Impairment is an abnormality of structure or function at the organ level, while disability is the functional consequence of such impairment. A handicap is the social consequences of impairment and its resultant disability. Thus cognitive or hearing impairments may lead to communication problems, which in turn result in isolation or dependency. Such a functional approach (and this approach was long the norm in American common and legal usage) seems to be beyond any ideological bias. This changes very little in the most recent shift to the idea that disability is to be redefined on a scale of "human variation" that postulates the difficulties of the disabled as the result of the inflexibility of social institutions rather than their own impairment.

When, however, we substitute "obesity" for "cognitive impairment" in the functional model, there is suddenly an evident and real set of implied ethical differences in thinking about what a disability can be. What is obesity? While there is a set of contemporary medical definitions of obesity, it is also clear that the definition of those who are obese changes from culture to culture over time. Obesity is more than the body-mass index (wt/ht2), because even this changes meaning over time. Today in the U.S.A. and the U.K., people with a body-mass index between 25 and 30 kg/m2 are categorized as overweight, and those with a body-mass index above 30 kg/m2 are labeled as obese. Yet, when the National Health and Nutrition Survey in 1999 recorded a 55 percent increase in obesity over three decades in the U.S.A., they retrospectively used the body mass index of 30 to compute this figure. What is fat and what is obese (their two categories) shifts over time.

Let us apply the rather straightforward WHO standards of disability to the world of the obese. Is obesity the end product of impairment or is it impairment itself? If it must begin with impairment, what "organ" is "impaired"? Is it the body itself? Is it the digestive system? Is it the circulatory system? Or is it the mind, meaning, therefore, the obese suffer from that most stigmatizing of illnesses, mental illness? Is obesity a mental illness which is the result of an addictive personality (where food is the addiction)? Is addiction a sign of the lack of will? Is it physical dependency, as in heroin addiction? Is "addiction" a genetically preprogrammed "error" in the human body, which expresses itself in psychological desire for food or the mere inability to not know when one is no longer hungry?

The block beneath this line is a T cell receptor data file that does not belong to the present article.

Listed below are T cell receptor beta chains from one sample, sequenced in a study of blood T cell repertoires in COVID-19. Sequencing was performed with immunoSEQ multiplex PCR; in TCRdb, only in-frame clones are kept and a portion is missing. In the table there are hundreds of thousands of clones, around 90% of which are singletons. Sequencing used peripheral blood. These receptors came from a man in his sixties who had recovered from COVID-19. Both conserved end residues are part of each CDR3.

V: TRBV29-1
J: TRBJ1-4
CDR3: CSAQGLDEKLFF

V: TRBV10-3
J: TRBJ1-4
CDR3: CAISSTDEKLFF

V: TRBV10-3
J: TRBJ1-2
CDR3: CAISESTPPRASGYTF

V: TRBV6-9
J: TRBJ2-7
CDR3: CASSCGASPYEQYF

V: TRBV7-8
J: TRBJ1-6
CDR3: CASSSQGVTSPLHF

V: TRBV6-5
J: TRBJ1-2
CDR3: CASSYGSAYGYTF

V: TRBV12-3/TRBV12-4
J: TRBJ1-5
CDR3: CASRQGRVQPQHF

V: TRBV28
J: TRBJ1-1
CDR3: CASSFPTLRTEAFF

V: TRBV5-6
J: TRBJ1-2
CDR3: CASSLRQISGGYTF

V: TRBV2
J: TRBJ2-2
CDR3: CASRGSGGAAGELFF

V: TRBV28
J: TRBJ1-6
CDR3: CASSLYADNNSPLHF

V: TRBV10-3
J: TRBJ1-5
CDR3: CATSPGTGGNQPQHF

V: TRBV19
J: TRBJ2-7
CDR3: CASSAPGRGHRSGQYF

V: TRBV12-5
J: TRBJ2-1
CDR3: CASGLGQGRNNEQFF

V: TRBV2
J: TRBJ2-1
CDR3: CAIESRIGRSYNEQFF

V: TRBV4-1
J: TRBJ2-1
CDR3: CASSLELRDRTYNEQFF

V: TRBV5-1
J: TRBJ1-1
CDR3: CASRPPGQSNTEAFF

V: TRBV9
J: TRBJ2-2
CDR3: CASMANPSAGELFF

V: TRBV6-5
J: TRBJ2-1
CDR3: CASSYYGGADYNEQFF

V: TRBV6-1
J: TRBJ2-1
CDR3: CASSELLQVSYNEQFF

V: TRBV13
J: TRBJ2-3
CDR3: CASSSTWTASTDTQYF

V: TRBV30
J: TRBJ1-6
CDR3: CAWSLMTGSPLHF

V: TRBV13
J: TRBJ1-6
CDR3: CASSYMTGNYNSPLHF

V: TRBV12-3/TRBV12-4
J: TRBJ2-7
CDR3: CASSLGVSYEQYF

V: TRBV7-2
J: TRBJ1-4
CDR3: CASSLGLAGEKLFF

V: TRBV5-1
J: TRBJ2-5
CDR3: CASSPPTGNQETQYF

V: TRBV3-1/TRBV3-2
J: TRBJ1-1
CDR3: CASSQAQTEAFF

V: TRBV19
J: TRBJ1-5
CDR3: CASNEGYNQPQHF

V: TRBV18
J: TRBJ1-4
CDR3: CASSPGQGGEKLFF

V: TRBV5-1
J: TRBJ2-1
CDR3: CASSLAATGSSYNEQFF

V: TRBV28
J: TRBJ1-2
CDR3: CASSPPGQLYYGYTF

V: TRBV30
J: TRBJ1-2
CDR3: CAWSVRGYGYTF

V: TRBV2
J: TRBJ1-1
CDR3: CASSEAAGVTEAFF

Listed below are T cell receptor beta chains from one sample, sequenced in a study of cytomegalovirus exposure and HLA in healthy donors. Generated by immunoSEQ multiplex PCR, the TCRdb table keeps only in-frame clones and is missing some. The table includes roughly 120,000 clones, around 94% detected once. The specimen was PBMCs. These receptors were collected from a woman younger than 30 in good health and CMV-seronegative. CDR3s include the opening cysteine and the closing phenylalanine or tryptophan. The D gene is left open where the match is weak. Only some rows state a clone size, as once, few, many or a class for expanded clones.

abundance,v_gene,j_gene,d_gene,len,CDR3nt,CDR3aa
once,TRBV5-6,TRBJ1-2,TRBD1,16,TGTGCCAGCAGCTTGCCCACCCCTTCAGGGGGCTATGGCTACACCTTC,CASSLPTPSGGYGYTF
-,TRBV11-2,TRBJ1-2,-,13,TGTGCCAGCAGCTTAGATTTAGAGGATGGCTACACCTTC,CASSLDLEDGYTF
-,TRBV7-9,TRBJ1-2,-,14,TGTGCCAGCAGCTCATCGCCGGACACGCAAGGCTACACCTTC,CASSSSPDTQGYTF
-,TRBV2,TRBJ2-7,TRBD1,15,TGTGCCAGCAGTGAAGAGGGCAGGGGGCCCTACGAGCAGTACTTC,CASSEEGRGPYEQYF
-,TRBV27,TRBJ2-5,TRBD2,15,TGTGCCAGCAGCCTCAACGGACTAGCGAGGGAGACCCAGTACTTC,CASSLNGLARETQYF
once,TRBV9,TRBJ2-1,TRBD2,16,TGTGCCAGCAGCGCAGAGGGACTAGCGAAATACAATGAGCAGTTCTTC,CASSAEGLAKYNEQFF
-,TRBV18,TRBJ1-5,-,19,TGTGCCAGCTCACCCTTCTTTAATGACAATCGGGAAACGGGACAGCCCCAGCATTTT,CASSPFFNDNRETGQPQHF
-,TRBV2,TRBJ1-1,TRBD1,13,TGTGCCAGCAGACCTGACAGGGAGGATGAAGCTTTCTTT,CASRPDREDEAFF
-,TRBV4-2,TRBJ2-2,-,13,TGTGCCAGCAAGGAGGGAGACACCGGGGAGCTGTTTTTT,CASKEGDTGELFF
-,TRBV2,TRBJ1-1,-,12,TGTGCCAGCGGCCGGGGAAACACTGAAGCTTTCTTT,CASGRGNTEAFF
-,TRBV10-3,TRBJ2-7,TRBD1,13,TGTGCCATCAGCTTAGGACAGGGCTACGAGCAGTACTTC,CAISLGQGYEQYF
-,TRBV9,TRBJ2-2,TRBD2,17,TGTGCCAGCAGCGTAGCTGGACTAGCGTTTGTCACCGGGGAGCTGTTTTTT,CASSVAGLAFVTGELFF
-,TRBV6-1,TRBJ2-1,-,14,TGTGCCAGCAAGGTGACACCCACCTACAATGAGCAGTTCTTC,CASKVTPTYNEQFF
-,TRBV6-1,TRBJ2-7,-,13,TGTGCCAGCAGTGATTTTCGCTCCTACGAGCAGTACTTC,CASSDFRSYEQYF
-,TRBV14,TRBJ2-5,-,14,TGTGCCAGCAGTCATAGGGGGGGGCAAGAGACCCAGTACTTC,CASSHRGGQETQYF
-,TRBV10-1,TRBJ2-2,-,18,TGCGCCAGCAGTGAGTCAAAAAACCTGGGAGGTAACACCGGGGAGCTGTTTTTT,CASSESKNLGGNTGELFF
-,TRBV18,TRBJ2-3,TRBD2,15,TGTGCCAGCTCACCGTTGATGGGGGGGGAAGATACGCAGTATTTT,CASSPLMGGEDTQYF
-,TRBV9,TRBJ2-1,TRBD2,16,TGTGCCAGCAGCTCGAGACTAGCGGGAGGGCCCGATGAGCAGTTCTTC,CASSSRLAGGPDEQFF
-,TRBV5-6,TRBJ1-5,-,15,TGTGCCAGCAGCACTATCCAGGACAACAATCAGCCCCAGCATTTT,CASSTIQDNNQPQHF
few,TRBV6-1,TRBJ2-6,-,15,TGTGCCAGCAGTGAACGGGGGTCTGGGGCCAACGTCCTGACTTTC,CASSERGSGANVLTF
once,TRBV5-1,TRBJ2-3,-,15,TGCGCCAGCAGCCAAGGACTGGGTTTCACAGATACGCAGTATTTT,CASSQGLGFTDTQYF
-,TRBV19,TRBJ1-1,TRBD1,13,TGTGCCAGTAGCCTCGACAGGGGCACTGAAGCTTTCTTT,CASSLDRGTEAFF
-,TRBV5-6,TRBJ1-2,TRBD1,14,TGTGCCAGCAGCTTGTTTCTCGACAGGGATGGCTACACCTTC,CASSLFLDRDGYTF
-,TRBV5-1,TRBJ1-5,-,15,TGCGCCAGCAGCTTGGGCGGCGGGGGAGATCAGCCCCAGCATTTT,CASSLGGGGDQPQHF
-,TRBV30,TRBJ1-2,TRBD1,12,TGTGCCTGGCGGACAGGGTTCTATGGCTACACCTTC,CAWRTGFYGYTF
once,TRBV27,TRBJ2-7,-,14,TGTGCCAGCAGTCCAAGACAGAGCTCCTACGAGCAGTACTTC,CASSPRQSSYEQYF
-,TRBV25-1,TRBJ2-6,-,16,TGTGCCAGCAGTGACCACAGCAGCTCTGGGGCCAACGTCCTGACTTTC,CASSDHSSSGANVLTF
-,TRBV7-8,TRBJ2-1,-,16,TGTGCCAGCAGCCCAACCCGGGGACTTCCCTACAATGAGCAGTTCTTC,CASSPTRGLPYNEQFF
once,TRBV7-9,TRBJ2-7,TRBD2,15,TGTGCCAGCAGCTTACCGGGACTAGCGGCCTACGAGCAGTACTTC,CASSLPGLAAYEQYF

Is the impairment of obesity like lung cancer in that it is the result of the voluntary consumption of a dangerous substance such as fat or carbohydrates? Certainly, WHO believes this. Having struggled against tobacco consumption, it is intent on launching a campaign against the rising levels of obesity by persuading manufacturers of processed foods to limit the amounts of added sugar. Is such food "addictive" like nicotine, or is it merely an interchangeable sign in society for those things we all desire but most of us can limit? Surely it is not possible to go without food as one could go without cigarettes. Is the obese person mentally or physically disabled? On the other hand, can you be obese and mentally stable? Is obesity a disease of "civilization" caused by too fat or too rich or too well-processed food? Is its "cure" a return to "real" food or the rejection of food in general? Has it become the new "epidemic" to be chartered by epidemiologists and combated by public health organizations? If it is an epidemic, is it contagious or ubiquitous? Are diet and exercise the sole cures for the myriad definitions of obesity? Is the social consequence of obesity isolation or a central place in the society? Where on the scale of "human variation" are you placed in a world completely shaped by and for those who are not fat? Is obesity exogenous or is it endogenous? Are you in the end treated like a social pariah or Santa Claus?

See also Celebrities; Fast Food; Obesity Epidemic; Smoking